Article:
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You Don’t Need a License to Save Lives

August 8, 2018 Charity No Comments Email Email

Did you know that up to 15%[1] of motor vehicle accident deaths could be prevented, if first aid was administered before paramedics arrived? Based on our national road toll over the past five years alone, that’s more than 1,100 Australian lives that could have been saved.

The Australian Red Cross has announced that this year’s World First Aid Day (Saturday 8th September) will focus on educating people on how to respond if they are first on the scene of a car crash. The campaign, titled ‘You Don’t Need a License to Save Lives’ will be drawing attention to the rising rate of car accidents and how the public can help if they are first on the scene.

Ninety per cent of car accidents in Australia are caused by distraction (including mobile phone), fatigue, speed, and alcohol or drugs.[2] It is known that the care provided in the first few minutes of a car accident can make a statistical difference in both mortality and morbidity. A study by Flinders University in 2013 showed that a bystanders’ decisions not to intervene could be due to insufficient first aid knowledge and therefore an inability to judge and determine the severity of injuries and need for first aid[3].

With 1266 deaths on Australian roads last year, and the Christmas holiday period particularly bad, Australian Red Cross are looking to educate people on how to respond if they are first at an accident site.

“This year we are using World First Aid Day to raise awareness about responding to a car accident scene,” said World First Aid Day spokesperson, Janie McCullagh. “It is well known that unless timely first aid is provided, many severely injured people do not survive. The application of first aid techniques, in particular proper positioning of the victim prior to the arrival of emergency response team, can mean the difference between life and death.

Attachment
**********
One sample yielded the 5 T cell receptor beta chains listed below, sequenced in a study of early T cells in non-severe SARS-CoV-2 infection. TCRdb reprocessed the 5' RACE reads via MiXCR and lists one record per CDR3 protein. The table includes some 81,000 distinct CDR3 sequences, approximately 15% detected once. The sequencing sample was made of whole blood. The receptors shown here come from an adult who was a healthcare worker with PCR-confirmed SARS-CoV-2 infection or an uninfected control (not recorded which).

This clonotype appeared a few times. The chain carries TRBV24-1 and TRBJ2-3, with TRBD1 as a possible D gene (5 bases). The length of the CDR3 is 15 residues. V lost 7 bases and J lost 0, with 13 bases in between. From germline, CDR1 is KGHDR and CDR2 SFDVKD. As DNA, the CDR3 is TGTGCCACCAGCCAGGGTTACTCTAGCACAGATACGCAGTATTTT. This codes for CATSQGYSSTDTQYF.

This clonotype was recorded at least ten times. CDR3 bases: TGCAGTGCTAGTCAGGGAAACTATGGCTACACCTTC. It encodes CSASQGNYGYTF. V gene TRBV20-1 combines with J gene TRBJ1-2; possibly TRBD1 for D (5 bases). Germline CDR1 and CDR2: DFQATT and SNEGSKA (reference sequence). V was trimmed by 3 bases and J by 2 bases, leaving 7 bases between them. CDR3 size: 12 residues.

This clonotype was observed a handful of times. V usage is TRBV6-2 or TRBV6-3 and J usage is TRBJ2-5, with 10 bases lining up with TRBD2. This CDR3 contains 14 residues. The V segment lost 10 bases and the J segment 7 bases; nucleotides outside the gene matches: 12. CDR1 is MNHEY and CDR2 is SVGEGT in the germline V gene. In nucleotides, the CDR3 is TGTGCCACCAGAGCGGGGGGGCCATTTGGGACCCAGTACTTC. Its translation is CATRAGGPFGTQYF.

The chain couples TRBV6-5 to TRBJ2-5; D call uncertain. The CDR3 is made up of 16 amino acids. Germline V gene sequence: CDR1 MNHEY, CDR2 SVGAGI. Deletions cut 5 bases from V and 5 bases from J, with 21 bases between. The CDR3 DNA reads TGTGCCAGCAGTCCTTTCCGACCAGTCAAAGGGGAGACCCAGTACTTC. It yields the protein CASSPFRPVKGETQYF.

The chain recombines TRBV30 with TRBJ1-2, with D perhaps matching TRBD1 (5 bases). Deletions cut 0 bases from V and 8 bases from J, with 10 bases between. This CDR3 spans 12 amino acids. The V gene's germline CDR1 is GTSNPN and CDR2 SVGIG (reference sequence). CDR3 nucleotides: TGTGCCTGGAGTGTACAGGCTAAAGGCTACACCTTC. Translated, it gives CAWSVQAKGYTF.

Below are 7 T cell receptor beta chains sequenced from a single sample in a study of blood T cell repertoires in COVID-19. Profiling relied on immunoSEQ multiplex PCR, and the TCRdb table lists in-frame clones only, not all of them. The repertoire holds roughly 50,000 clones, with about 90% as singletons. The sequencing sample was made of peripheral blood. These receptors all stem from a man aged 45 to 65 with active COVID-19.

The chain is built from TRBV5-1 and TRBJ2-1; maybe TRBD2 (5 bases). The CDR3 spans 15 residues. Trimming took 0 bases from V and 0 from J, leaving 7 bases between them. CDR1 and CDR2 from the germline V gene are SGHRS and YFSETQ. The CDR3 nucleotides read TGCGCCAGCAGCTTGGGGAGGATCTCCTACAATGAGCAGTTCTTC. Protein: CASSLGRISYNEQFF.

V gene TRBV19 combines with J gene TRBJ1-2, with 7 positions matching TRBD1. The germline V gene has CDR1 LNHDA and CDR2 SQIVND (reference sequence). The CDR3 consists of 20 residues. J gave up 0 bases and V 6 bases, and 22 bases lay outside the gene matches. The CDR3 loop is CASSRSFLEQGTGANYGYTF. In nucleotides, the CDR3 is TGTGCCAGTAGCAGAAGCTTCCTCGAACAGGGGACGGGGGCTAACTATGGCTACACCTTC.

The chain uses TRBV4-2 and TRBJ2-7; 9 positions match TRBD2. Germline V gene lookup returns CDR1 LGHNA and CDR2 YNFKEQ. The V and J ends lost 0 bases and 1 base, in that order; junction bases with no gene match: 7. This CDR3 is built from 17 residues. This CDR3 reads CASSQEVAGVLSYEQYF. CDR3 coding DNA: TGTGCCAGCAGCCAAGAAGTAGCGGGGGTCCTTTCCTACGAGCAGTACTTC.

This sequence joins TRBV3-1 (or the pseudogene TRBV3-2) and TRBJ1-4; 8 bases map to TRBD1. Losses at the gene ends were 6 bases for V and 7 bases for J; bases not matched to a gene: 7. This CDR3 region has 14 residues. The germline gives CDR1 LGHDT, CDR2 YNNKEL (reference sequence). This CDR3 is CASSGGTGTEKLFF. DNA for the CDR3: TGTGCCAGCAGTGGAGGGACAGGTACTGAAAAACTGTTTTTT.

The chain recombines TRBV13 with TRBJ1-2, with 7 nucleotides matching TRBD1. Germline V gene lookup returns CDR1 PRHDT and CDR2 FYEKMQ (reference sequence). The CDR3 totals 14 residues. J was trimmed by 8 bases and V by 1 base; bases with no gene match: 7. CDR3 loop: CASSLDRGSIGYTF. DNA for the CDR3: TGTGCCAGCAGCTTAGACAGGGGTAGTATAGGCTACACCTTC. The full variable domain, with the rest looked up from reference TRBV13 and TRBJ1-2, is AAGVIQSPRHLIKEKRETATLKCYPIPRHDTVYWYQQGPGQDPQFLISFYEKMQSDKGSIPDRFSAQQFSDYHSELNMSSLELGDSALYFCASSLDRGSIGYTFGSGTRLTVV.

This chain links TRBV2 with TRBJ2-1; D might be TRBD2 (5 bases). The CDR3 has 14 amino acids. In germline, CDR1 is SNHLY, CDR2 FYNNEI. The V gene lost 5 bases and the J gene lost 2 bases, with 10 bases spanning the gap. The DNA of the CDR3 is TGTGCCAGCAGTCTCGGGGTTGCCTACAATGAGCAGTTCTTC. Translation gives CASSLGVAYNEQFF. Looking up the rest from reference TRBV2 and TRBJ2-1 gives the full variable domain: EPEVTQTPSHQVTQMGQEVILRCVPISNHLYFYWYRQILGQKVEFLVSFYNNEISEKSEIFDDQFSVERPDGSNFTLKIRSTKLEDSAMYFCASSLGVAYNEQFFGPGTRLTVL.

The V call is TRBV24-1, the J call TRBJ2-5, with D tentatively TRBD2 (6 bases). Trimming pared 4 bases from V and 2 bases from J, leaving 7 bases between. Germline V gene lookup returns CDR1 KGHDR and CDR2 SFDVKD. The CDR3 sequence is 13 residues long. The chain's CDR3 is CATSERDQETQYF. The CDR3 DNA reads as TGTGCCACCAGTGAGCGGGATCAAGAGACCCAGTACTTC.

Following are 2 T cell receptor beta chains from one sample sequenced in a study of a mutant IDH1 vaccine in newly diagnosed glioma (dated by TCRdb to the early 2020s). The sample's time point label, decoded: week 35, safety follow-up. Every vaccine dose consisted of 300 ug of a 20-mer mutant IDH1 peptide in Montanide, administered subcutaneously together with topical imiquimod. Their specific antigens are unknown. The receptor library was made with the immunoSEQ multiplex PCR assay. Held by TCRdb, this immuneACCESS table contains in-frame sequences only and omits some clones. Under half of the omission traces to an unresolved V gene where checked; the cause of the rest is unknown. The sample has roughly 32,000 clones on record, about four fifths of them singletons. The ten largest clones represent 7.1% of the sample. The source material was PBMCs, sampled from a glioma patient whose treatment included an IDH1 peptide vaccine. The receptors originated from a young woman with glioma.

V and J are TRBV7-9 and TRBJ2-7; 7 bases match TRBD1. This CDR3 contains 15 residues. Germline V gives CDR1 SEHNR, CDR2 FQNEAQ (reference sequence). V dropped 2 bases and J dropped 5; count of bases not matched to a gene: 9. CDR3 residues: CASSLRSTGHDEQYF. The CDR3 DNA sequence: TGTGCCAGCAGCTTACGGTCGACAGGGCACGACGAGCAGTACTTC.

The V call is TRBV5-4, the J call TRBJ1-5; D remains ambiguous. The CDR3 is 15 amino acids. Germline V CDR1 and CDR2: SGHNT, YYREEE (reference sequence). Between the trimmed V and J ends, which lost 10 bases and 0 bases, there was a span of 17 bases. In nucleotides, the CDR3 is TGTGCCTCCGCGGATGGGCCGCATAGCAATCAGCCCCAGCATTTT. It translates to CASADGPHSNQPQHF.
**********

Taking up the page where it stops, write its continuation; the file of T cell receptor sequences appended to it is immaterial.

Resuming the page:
“The bystander effect can lead to tragic consequences, so it’s important to equip all Australians to handle an emergency situation. We estimate less than 5% of Australians are trained in first aid each year, so we want to dramatically increase and improve the national first aid knowledge.”

Did You Know:

–        Globally, there are 1.25 million road traffic deaths and 50 million injured each year

–        Motor vehicle accidents are the number one cause of death of among those aged 15-29

–        49% of those killed are pedestrians.

–        One of the most common causes of death for road crash casualties is anoxia – a lack of oxygen supply caused[KJ1] [u2] [u3]  – by a blocked airway[4]

“With many families planning their Christmas and summer holidays, now is the time to become first aid ready,” said Janie McCullagh. “Even if you’re not planning on a car trip, a simple Australian Red Cross First Aid course or kit could help you save a life.”

Preparation can be as simple as remembering the basic life support acronym DRSABCD:

D – Check for Danger

R – Check for Response

S – Send for help. Call 000

A – Open Airway

B – Check for normal Breathing

C – Start CPR (30 chest compressions: 2 breaths)

D – Attach Defibrillator

Be prepared and book into an Australian Red Cross First Aid course and make sure you have an Australian Red Cross Motorist or 4WD First Aid Kit in your car.

–        Book into a Red Cross first aid training course 1300 367 428 or online

–        Buy a Red Cross first aid kit

–        Download the Australian Red Cross first aid app

Income generated through Red Cross training programs and products supports ongoing humanitarian work, nationally and internationally.

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